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How Spousal Support is Determined in Los Angeles and Orange Counties

If there is a disparity in the income of spouses, a spouse may seek temporary support payments (commonly referred to as alimony). This occurs after a petition for divorce has been filed but before the divorce trial or stipulated judgment has been issued. The party seeking support asks the court through a formal, written request for orders of support.

How Is Temporary Support Calculated?

The court will make a determination of the amount of support, if any, pursuant to a mathematical formula found in the Family Code. The goal of temporary spousal support is to maintain the marital living conditions as they were prior to the filing, but it is rarely possible to maintain the living conditions as they were. The court will take into consideration the income of the parties and, usually using a software program, determine the support amount.

In Los Angeles and Orange County, the court will consider gross income and tax implications and will follow what is called the Santa Clara guideline. This is 40% of the spousal support payer’s net monthly income reduced by 50% of the spousal support receiver’s net monthly income. Since temporary spousal support is aimed at allocating the family income to maintain the parties’ pre-separation living conditions (or get as close to it as possible), the court often does not consider the earning capacity of a non-working spouse.

What Is the Difference Between Temporary and Long-Term Spousal Support? How is Long-Term Support Calculated?

There is an important difference between how a court determines temporary support and how it determines long-term support. Support ordered after a trial is properly described as long-term support. It is often referred to incorrectly as permanent support. Long-term support may be awarded by the court after it considers the 14 factors set forth in Family Code Section 4320. The purpose of long-term support is not to maintain the status quo but to provide financial assistance based on the marital standard of living if there is a disparity between the parties.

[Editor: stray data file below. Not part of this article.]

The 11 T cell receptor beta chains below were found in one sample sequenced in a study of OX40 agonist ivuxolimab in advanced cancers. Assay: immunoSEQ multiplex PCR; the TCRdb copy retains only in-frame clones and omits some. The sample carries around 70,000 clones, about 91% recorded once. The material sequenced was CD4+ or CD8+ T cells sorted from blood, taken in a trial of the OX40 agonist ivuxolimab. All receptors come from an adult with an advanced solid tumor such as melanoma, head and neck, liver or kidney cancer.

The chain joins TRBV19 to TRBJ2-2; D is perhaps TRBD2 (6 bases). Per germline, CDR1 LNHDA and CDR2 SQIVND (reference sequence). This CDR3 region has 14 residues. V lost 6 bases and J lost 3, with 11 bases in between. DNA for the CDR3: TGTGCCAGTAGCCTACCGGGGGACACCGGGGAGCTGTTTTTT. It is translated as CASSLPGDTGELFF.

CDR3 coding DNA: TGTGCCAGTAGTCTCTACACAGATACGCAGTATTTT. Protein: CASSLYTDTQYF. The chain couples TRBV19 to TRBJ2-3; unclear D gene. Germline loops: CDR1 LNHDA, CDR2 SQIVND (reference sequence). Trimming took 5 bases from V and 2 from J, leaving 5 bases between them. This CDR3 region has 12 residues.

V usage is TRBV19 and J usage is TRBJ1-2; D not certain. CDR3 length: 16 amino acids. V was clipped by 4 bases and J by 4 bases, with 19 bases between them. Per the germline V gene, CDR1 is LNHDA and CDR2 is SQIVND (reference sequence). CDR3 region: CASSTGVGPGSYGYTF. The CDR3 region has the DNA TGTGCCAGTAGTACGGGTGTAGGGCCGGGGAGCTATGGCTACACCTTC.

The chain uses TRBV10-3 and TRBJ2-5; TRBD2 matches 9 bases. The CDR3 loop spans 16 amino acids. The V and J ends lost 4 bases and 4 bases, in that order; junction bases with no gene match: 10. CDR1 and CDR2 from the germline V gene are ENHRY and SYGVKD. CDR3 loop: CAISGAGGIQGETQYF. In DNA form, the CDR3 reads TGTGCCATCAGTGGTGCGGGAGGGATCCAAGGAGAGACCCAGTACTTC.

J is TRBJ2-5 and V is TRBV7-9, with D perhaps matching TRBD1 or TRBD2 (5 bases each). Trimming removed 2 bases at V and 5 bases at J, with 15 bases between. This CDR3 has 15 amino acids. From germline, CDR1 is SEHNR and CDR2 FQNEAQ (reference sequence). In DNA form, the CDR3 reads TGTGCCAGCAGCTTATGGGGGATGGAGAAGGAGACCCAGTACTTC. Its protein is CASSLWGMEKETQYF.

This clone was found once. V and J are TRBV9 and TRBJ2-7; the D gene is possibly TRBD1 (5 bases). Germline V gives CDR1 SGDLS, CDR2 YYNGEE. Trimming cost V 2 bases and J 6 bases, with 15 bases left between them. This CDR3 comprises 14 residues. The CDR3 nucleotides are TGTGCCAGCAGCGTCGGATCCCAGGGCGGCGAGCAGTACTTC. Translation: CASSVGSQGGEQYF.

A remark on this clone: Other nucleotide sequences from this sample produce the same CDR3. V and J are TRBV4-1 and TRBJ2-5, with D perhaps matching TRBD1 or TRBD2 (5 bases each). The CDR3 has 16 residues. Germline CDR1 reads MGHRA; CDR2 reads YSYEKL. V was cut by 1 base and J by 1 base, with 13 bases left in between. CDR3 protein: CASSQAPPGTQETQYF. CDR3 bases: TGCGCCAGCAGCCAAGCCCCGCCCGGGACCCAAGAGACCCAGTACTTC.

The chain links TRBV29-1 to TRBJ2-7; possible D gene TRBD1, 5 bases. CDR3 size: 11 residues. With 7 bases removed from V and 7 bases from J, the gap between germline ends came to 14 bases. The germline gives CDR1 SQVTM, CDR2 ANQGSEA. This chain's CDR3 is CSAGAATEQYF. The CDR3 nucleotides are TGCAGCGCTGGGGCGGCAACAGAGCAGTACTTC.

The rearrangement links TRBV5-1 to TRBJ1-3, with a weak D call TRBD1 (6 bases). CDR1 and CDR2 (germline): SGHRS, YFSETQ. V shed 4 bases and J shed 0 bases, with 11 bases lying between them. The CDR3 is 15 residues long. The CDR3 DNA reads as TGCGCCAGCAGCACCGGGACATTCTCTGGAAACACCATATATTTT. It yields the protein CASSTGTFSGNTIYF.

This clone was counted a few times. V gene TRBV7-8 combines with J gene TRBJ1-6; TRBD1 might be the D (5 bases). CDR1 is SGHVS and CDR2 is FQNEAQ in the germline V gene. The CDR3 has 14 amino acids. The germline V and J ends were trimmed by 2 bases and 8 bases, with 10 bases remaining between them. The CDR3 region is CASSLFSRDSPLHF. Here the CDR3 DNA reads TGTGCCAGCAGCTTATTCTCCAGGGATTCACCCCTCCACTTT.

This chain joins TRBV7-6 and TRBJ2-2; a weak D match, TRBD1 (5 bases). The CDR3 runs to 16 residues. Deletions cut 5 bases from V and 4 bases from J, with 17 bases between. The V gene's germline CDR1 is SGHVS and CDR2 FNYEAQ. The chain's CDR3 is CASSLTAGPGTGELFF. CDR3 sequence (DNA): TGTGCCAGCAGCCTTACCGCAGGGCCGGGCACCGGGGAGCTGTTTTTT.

The amount of temporary support is calculated using a formula based on the parties income and influenced by whether there is also a child support order. In contrast the court has discretion — in fact, the court must exercise discretion — in awarding long-term support after a divorce. When the parties agree to a support amount and there is no trial on the issue, there’s no problem. When there is a trial on the issue of long-term support, effective divorce attorneys can argue for more or less support depending on whom they represent.

So how long should long-term spousal support last? Ideally, support ends at some point. The goal is for each spouse to eventually support themselves. This goal is not always realistic.  The earning capacity of the supported spouse is considered by the court and in some cases a vocational exam to assess the supported party’s marketable skills and opportunities may be an important factor. In marriages of 10 years or longer, the court often maintains jurisdiction to modify support indefinitely.

Can the amount of spousal support be changed?

Whether long term support can be modified depends upon the wording of the divorce judgment. The parties may agree that no modifications can be made or they may agree that the court retains jurisdiction to change the long term spousal support amount.

Temporary spousal support (the support ordered while the divorce is ongoing) can be changed if there is a significant change of circumstances. The most common reason for a change is an increase or decrease in the income of either the paying party or the receiving party.

The amount of support is not changed automatically whether temporary or long term spousal support. The party who desires a change in temporary support must file a motion and request an order of the court changing the support.

It’s generally better to resolve family law matters collaboratively. However, if you anticipate a dispute over support or any other matter that will require a contested hearing or a trial, obtain a divorce attorney that has the experience and skills to ensure that your interests are properly represented. Whether you are likely to be the payor or the payee, experienced representation can mean a world of difference to the outcome.